Diversity will be focus
At the organization’s annual meeting June 1, AAN members will be asked to approve the creation of a non-profit foundation to promote diversity in the alternative newsweekly industry.
The foundation would be organized under section 501(c)(3) of the Internal Revenue Code, which would ensure that donations made by member papers or other corporations or individuals would be tax deductible as charitable contributions.
AAN is a not-for-profit corporation organized under section 501(c)(6) of the Internal Revenue Code. Payments to AAN may be deductible as a business expense, but not as a charitable deduction.
The idea of forming such a foundation, which has been kicked around for years, picked up steam after AAN agreed last year to provide funding for the Academy for Alternative Journalism. AAJ is an eight-week summer residency program at the Medill School of Journalism that introduces minority journalists to the alternative press and trains them in long-form news and feature writing.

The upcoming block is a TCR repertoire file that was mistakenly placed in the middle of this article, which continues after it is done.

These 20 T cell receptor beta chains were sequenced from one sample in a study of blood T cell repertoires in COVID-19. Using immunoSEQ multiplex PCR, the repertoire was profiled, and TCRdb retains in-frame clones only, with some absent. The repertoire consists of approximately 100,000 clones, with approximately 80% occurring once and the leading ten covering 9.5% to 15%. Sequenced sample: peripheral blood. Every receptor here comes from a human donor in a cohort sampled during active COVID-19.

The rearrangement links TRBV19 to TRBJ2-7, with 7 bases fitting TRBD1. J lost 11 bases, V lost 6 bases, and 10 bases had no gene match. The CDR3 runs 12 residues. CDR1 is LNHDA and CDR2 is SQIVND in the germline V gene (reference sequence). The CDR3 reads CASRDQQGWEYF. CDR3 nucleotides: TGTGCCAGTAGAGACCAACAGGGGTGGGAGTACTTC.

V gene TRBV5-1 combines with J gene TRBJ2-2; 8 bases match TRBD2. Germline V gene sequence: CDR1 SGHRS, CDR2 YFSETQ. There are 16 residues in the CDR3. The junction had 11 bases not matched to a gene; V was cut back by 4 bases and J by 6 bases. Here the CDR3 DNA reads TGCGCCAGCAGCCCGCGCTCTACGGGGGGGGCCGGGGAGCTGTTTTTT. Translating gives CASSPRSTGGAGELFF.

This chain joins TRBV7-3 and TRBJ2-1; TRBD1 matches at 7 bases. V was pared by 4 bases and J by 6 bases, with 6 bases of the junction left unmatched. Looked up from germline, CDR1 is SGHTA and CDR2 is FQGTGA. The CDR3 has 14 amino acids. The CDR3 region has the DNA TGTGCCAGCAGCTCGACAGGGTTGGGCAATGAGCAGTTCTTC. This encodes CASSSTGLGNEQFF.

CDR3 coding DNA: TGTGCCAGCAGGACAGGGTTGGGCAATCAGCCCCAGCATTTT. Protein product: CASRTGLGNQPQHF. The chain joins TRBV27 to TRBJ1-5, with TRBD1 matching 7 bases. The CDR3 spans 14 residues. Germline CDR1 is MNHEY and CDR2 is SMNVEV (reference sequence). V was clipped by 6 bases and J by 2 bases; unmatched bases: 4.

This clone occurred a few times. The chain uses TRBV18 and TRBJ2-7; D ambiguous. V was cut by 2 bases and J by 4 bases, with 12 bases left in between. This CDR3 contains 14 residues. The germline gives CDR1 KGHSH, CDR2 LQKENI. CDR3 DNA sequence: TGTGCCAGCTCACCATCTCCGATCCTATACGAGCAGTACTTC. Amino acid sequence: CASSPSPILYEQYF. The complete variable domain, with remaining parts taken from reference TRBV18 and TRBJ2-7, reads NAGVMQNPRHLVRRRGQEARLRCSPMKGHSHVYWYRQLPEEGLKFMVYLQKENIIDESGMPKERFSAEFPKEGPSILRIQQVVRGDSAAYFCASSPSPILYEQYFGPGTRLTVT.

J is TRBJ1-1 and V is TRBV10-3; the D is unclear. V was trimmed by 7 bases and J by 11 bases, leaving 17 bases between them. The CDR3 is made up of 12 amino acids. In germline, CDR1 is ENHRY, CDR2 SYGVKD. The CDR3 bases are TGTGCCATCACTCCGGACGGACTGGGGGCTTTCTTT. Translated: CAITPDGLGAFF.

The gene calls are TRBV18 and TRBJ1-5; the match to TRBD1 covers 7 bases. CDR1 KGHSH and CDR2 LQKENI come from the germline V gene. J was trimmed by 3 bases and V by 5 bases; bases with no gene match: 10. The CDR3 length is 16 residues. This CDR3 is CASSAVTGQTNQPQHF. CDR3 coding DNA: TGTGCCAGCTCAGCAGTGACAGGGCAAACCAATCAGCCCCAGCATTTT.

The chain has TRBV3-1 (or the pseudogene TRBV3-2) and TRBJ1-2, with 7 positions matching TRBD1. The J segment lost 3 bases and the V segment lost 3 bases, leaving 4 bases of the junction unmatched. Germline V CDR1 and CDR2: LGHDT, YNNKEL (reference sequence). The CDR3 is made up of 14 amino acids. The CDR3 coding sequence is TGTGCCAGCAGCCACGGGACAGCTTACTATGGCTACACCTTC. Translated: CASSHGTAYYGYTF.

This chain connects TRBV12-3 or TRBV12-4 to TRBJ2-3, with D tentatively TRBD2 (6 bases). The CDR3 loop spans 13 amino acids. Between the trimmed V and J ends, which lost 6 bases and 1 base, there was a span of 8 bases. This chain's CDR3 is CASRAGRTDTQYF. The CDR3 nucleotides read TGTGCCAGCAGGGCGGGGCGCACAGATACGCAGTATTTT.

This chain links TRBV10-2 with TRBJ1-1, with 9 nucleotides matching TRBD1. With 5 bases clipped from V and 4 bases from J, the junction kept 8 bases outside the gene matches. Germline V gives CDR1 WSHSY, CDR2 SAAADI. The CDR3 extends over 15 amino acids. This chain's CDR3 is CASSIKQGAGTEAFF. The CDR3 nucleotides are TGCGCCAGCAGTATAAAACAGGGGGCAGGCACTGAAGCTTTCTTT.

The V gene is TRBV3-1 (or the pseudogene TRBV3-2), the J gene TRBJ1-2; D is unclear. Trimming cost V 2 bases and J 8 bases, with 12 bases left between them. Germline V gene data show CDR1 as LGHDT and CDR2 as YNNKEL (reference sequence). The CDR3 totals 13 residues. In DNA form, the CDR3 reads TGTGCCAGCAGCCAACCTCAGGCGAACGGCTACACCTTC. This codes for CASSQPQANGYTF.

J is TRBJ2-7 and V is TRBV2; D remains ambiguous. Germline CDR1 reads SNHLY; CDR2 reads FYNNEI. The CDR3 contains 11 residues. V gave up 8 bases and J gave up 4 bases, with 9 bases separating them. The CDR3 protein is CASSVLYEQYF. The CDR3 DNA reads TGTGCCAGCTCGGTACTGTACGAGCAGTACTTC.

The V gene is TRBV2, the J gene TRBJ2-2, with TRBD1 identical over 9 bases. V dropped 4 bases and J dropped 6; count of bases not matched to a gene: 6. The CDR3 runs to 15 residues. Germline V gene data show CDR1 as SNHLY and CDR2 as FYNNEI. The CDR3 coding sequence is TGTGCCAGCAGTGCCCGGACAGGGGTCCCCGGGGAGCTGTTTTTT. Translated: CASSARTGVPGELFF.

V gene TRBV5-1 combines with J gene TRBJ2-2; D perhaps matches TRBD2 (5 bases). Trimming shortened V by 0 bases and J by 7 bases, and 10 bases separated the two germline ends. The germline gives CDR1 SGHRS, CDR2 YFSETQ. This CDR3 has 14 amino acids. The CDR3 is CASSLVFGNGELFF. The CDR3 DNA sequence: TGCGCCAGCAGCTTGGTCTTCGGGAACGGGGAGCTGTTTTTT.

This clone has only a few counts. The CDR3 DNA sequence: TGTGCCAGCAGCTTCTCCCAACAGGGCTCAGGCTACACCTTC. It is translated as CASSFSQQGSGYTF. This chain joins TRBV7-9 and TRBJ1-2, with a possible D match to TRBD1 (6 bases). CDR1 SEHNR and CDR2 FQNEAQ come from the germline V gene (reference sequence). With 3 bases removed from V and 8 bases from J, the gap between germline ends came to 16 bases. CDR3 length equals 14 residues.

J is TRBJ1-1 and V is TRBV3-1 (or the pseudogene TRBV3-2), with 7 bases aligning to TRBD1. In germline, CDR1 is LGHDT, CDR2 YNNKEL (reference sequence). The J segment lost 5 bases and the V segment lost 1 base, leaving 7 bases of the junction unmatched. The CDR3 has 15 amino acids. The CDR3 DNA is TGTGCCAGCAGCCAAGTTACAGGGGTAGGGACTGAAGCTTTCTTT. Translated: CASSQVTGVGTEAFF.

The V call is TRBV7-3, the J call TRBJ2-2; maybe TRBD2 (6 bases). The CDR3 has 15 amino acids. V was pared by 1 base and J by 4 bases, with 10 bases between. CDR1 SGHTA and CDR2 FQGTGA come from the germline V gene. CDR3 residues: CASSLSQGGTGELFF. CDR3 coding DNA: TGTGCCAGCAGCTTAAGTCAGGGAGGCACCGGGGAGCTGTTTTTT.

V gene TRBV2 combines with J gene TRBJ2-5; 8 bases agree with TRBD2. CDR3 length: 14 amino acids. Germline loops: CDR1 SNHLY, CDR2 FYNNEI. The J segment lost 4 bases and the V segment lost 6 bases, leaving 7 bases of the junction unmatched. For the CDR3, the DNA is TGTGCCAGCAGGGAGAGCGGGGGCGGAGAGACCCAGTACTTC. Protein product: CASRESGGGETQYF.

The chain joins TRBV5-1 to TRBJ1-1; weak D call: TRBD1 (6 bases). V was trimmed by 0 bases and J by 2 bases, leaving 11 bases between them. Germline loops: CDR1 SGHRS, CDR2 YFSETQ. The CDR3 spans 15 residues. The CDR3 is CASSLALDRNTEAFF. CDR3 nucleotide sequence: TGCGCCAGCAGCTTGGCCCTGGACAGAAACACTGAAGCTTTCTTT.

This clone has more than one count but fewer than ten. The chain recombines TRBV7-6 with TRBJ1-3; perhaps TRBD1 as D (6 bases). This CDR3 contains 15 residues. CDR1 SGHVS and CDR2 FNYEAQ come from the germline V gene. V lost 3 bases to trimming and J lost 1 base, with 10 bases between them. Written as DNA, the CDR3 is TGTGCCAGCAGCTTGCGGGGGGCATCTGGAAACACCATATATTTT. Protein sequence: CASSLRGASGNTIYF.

The foundation would also fund the association’s Diversity Internship program, under which matching grants are paid to help AAN papers hire minority interns. In the future, the foundation could develop its own programs to promote diversity.
The AAN Board of Directors approved the concept of a foundation at its meeting during the AAN West conference in February. Following the meeting, an ad hoc committee ironed out the details and instructed a law firm to draft the documents necessary to form the 501(c)(3) organization, including its by-laws and articles of incorporation. AAN members will be asked to approve those documents at the annual membership meeting in Madison.
“Our goal is to increase editorial diversity at AAN papers,” says AAN Executive Director Richard Karpel. “The foundation will institutionalize that effort and help us to compete with other media for talented minority journalists.”
Karpel says the non-profit corporation, which would be called the Alternative Newsweekly Foundation, will also help AAN to raise funds from outside the industry to promote diversity at alternative papers.
Under the proposed by-laws, the AAN Board would also serve as the board of directors of the foundation and would be charged with administering its funds and deciding what amounts to give to specific programs, such as the Academy.
The by-laws also state that the foundation’s “activities shall be limited to activities which promote diversity and the recruitment, training and hiring of minorities by alternative newsweekly publications.” Any endeavors beyond the scope of that description would have to be approved by a two-thirds majority of the board of directors.